The legal reform in Israel
Without getting into politics or the nature of the reform, I tend to think that its effect on the Israeli economy in the medium to long term will be good. I am basing some of my opinions on the ‘Aprofim Law’. ‘Aprofim verdict’.
In my opinion, this is the highlight of legal ‘fouls’ that harm Israel, and therefore there are quite a few businesses that choose to sign deals outside the country’s borders.
The Aprofim ruling (Aprofim rule) was given by Supreme Court Judge Aharon Barak, according to which the interpretation of an agreement is not according to what is written in it, but in a purposeful interpretation according to the subjective intent of the parties.
In ‘normal’ words – what I sign in the contract/agreement is not binding and the judge will determine what the parties really wanted.
It is clear to everyone that doing business in such an environment is bad for any country.
The articles in the media about attracting investments, a petition by economists, the protest of high-tech people as well as the protest of the foreign investment companies that publish or do not publish all kinds of good or less good references about the legal reform – are nothing but a leaf blowing in the wind.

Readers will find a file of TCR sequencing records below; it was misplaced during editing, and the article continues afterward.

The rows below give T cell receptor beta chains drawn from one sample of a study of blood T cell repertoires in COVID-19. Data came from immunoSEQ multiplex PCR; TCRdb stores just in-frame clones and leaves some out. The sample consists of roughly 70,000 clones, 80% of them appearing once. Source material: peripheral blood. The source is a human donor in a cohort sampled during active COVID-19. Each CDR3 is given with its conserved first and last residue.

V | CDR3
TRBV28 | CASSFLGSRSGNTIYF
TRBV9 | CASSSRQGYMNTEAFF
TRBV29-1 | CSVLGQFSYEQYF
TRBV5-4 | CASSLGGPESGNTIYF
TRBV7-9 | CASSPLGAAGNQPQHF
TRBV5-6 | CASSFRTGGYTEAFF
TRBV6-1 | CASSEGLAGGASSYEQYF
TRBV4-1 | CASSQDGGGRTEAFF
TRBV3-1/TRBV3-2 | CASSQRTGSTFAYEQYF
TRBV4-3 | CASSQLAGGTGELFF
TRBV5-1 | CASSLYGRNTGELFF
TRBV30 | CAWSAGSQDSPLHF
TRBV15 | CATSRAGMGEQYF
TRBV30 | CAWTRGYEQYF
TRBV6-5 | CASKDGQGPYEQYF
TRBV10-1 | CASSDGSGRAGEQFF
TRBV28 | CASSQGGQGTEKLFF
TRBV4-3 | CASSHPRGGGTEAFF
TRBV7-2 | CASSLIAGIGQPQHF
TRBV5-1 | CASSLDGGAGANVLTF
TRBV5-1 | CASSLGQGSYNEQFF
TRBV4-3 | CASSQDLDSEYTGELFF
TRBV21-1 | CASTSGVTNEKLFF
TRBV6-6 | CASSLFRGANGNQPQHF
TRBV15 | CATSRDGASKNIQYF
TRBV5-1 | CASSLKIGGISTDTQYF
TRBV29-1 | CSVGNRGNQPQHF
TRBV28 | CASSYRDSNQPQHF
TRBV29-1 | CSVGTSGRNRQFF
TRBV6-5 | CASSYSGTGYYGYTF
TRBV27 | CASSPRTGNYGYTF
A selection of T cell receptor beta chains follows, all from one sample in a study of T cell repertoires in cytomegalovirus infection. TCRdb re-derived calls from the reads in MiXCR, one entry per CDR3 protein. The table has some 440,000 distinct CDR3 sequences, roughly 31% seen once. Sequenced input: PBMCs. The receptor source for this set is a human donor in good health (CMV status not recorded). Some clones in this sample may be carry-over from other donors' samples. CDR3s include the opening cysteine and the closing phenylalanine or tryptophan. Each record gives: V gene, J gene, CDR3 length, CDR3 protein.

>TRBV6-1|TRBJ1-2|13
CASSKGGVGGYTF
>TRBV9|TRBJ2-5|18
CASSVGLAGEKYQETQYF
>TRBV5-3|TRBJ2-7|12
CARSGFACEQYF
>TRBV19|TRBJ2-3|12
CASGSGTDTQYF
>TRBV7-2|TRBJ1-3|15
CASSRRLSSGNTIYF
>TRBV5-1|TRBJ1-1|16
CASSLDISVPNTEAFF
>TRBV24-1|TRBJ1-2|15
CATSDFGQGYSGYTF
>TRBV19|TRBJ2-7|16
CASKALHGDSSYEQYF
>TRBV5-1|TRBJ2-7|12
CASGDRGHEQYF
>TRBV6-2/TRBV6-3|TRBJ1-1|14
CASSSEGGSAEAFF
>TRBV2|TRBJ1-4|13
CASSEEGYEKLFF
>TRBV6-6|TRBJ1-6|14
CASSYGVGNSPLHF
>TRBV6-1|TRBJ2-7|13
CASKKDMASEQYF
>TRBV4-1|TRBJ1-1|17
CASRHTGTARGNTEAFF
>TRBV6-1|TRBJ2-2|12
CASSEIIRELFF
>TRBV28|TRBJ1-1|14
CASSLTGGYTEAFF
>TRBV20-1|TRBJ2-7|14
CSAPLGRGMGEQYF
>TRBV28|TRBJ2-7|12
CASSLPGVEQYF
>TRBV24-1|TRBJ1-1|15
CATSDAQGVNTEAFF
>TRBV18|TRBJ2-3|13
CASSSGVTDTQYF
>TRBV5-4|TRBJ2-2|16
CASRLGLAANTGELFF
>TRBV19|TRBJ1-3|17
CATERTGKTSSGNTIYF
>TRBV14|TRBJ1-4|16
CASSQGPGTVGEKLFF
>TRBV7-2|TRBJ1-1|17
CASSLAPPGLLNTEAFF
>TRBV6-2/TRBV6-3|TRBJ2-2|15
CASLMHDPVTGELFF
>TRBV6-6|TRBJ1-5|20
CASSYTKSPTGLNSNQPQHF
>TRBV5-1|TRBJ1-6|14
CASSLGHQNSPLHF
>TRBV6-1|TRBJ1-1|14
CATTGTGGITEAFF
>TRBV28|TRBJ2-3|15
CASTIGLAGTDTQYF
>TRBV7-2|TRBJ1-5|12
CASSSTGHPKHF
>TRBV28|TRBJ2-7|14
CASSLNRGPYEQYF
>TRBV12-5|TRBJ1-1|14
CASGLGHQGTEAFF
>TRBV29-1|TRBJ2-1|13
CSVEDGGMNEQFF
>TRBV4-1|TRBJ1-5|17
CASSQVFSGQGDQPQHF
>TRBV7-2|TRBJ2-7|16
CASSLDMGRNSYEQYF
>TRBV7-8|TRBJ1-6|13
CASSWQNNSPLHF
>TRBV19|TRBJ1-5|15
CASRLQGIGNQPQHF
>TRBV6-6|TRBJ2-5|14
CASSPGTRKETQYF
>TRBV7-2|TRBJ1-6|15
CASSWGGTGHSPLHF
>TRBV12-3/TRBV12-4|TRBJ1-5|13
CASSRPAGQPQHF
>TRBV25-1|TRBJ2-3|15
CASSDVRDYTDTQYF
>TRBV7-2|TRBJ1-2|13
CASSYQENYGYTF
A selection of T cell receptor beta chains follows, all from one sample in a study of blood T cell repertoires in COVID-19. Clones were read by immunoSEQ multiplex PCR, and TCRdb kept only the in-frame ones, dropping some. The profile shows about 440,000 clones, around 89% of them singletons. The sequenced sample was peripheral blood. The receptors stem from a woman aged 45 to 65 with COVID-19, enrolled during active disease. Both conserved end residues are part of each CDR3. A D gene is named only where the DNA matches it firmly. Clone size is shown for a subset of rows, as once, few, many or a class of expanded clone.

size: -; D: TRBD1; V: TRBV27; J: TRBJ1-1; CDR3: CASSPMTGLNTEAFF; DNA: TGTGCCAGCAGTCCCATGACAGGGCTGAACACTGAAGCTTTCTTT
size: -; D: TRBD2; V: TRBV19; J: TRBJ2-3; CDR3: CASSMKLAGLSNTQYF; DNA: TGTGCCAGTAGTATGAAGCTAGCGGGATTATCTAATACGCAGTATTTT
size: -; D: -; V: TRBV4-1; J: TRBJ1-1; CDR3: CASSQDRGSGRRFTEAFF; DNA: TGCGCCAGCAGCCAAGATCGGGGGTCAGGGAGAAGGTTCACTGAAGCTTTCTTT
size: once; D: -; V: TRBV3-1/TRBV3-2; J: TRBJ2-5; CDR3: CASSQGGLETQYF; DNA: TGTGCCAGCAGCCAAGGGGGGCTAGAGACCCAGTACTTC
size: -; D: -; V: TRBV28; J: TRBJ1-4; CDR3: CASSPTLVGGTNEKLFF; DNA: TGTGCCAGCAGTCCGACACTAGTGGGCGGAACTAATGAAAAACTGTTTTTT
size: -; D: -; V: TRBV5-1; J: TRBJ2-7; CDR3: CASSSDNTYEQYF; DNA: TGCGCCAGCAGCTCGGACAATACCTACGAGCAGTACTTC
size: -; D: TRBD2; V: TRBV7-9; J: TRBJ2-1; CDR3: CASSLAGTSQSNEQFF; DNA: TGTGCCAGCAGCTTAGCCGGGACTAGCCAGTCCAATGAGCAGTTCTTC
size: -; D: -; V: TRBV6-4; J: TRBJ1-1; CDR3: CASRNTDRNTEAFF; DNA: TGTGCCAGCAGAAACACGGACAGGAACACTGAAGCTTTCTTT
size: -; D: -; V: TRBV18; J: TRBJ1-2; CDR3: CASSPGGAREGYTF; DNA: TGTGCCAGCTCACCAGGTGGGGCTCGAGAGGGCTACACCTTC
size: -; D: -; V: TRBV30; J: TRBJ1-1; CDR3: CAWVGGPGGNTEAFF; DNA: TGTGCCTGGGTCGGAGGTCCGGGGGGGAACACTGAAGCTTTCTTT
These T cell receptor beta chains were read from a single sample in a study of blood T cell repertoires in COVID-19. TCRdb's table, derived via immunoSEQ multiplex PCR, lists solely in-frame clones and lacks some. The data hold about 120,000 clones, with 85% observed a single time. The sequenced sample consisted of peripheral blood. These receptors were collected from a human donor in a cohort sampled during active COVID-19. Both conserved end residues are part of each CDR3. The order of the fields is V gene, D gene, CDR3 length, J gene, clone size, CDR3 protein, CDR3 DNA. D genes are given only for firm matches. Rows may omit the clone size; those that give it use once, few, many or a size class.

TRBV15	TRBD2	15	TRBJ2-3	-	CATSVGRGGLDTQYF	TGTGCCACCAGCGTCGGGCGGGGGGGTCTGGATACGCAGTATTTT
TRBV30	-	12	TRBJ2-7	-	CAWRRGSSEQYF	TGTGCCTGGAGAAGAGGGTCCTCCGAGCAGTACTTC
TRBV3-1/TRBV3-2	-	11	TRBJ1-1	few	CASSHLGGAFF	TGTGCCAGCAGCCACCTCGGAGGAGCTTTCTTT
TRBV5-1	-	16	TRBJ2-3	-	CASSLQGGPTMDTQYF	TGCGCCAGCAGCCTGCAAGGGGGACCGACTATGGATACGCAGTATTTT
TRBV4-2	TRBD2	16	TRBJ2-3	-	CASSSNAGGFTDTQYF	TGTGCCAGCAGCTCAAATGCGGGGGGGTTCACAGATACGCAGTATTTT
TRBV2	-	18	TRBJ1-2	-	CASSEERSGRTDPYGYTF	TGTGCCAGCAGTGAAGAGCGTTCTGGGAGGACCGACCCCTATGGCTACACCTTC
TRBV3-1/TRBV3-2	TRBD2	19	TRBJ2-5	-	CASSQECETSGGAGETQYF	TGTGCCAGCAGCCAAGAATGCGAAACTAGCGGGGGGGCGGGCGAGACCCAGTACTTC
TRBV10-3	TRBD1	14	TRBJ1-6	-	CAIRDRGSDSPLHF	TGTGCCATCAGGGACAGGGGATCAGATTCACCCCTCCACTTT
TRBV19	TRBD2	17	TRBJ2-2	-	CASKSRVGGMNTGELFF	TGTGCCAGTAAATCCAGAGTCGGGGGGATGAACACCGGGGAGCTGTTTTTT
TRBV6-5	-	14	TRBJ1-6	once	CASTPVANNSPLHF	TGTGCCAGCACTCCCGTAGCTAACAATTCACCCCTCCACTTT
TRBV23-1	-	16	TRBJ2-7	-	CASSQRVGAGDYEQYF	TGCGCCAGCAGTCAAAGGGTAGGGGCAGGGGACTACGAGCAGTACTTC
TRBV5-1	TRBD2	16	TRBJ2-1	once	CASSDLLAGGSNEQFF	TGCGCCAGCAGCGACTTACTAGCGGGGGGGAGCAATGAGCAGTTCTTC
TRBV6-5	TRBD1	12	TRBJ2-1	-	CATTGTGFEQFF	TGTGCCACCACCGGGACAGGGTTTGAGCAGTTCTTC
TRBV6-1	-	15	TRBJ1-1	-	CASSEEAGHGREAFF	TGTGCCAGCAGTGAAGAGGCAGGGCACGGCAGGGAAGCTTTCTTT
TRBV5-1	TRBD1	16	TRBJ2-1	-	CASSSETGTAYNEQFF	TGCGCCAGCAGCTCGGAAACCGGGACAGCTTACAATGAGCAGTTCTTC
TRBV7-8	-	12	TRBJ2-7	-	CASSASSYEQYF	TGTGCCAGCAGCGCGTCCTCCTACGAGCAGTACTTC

When the media is in a political position, whether on the left or on the right, and publishes analyzes from a position and half-data – this scares the public, who rushes to sell stocks and bonds.
Those who stand on the opposite side and buy shares cheaply are professional investors, institutional investors and foreign companies and investment funds operating in Israel.
So if you support the reform or against it – when you come to examine the investment portfolio – try to neutralize your opinion about it and of course try to neutralize your political opinion.
It is not easy – but necessary in the field of investments – where every day there is an event that affects and creates positive or negative shocks.
The Israeli economy is very strong with strong growth engines and excellent human capital.